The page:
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Re: Closure on canonicalization, I hope

From: Larry Masinter <masinter@parc.xerox.com>
Date: Fri, 23 Dec 1994 14:49:32 PST
To: mvanheyn@cs.indiana.edu
Cc: http-wg%cuckoo.hpl.hp.com@hplb.hpl.hp.com
Message-Id: <94Dec23.144939pst.2760@golden.parc.xerox.com>
As long as we're going to redefine the Internet media types to be "as
registered for MIME with some exceptions", I think we might as well
handle the character set issue as well as the EOL convention one.

That is: object types in HTTP denote the corresponding Internet Media
Type as defined in RFC 1521 and are registered via the procedure
outlined in RFC 1590. However, HTTP makes two modifications to the 
interpretation of "text/*" media types:

a) the default character set (if no charset parameter is supplied) is
   ISO-8859-1, not US-ASCII.

b) no requirement is placed that documents which *could* be
   interpreted as US-ASCII must be labelled such. (This was a MIME
   requirement, but shouldn't be for HTTP).  

c) the end of line convention depends on the character set. In
   particular, while US-ASCII requires 'CR LF' as a character set,
   the end of line in ISO-8859-1 may consist of
      a single CR
      a single LF
      a combined CR LF
   and recievers must be prepared to determine the end of line
   convention used in the text/ type.

d) character sets such as UNICODE (where the data is represented as 
   a sequence of pairs of octets representing the hex coding of
   the data) are allowed. (This is apparently not true in the latest
   MIME draft).

e) character sets must be registered for use within HTTP; in addition
   to the current information that is included in the character set
   registration by IANA, the registration must describe the end of
   line convention for the character set, and include information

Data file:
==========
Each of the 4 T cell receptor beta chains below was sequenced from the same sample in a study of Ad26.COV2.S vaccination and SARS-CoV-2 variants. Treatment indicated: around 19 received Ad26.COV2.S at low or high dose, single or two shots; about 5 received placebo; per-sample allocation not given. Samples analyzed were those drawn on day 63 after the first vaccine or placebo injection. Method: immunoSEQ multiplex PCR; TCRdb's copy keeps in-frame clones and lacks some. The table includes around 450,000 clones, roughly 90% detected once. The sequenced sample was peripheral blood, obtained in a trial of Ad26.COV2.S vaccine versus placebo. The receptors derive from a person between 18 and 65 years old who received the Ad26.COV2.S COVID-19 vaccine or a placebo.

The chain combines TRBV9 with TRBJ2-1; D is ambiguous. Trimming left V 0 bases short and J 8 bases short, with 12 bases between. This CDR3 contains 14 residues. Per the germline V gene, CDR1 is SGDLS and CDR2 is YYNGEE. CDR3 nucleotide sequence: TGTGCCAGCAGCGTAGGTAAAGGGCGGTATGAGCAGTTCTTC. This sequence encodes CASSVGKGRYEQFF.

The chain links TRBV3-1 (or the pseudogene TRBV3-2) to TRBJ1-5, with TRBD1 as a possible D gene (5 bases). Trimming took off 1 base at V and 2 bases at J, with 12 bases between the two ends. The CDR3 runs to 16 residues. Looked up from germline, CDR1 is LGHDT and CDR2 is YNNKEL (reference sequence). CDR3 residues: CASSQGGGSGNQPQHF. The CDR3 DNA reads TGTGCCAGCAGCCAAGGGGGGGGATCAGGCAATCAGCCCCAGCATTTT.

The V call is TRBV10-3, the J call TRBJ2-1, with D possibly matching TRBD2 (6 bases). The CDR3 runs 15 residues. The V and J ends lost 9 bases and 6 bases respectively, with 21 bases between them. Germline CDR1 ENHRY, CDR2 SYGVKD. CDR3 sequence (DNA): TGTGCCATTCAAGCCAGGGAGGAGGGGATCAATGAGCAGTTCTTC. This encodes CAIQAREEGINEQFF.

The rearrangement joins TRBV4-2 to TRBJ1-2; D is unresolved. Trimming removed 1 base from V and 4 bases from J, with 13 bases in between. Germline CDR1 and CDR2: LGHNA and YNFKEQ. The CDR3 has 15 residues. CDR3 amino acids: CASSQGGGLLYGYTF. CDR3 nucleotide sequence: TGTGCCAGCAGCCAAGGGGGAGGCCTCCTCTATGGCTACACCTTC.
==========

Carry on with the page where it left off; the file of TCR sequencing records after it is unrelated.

about how to map the character set definition into other character
   sets or icons. 

The HTTP standard should define use of character sets US-ASCII and
ISO-8859-1, at the least, and probably could include descriptions of
UNICODE-1-1 (two octets per character), UNICODE-1-1-UTF-8 and
UNICODE-1-1-UTF-7 as per RFC1641 and RFC1642.
     
I'm happier with a definition that defines how clients are supposed to
*interpret* the data than one that speaks of 'canonicalization' or
'conversion', or where it is somehow the transport (HTTP) that is
messing up. 


> I'd suggest something like the following phrasing:
> ----
>   Conversion to canonical form:

>   Internet media types [cite 1590] are registered in a canonical form.
>   In general, Object-Bodies transferred via HTTP must be represented
>   in the appropriate canonical form prior to the application of
>   Content-Encoding and/or Content-Transfer-Encoding, if any, and
>   transmission.

>   Object-Bodies with a Content-Type of text/*, however, may represent
>   line breaks not only in the canonical form of CRLF, but also as CR
>   or LF alone, used consistently within an Object-Body.  Conforming
>   implementations *must* accept any of these three byte sequences as
>   representing a single line break in text/* Object-Bodies.

>   RATIONALE:  A handful of different local representations of textual
>   files exists in current practice.  Conversion to canonical form can
>   pose a significant performance loss, while understanding different
>   line break representations is not an inordinate burden, nor an
>   excessive requirement beyond current practice.
> ----
> Part of the question is whether it's implicit that all text/* types
> are ASCII-based and that CR and LF are the appropriate interpretations
> of octets 0D and 0A.  The newest draft of MIME calls for such, as does
> section A.2 in the current HTTP draft, so I stuck to that path.

> I'm not thrilled about requiring implementations to accept different
> line break sequences, but we kind of have to either:

> 1. Require all implementations to canonicalize
> 2. Require all implementations to understand certain specific
>    non-canonical forms (and say exactly what they are)
> 3. Require some kind of negotiation process by which servers and
>    clients can indicate what variations each can understand

> We seem to mostly have consensus that 1) is a potentially too
> expensive.  I think 3) is more complexity than we particularly want to
> endure right now [it would lead to something like "Accept-Encoding:
> unix-linebreaks" or maybe "Content-Transfer-Encoding:
> 8bit-sloppy-eol".]  That leaves 2), which is probably what will come
> closest to satisfying folks.

> - Marc
Received on Friday, 23 December 1994 14:53:22 EST

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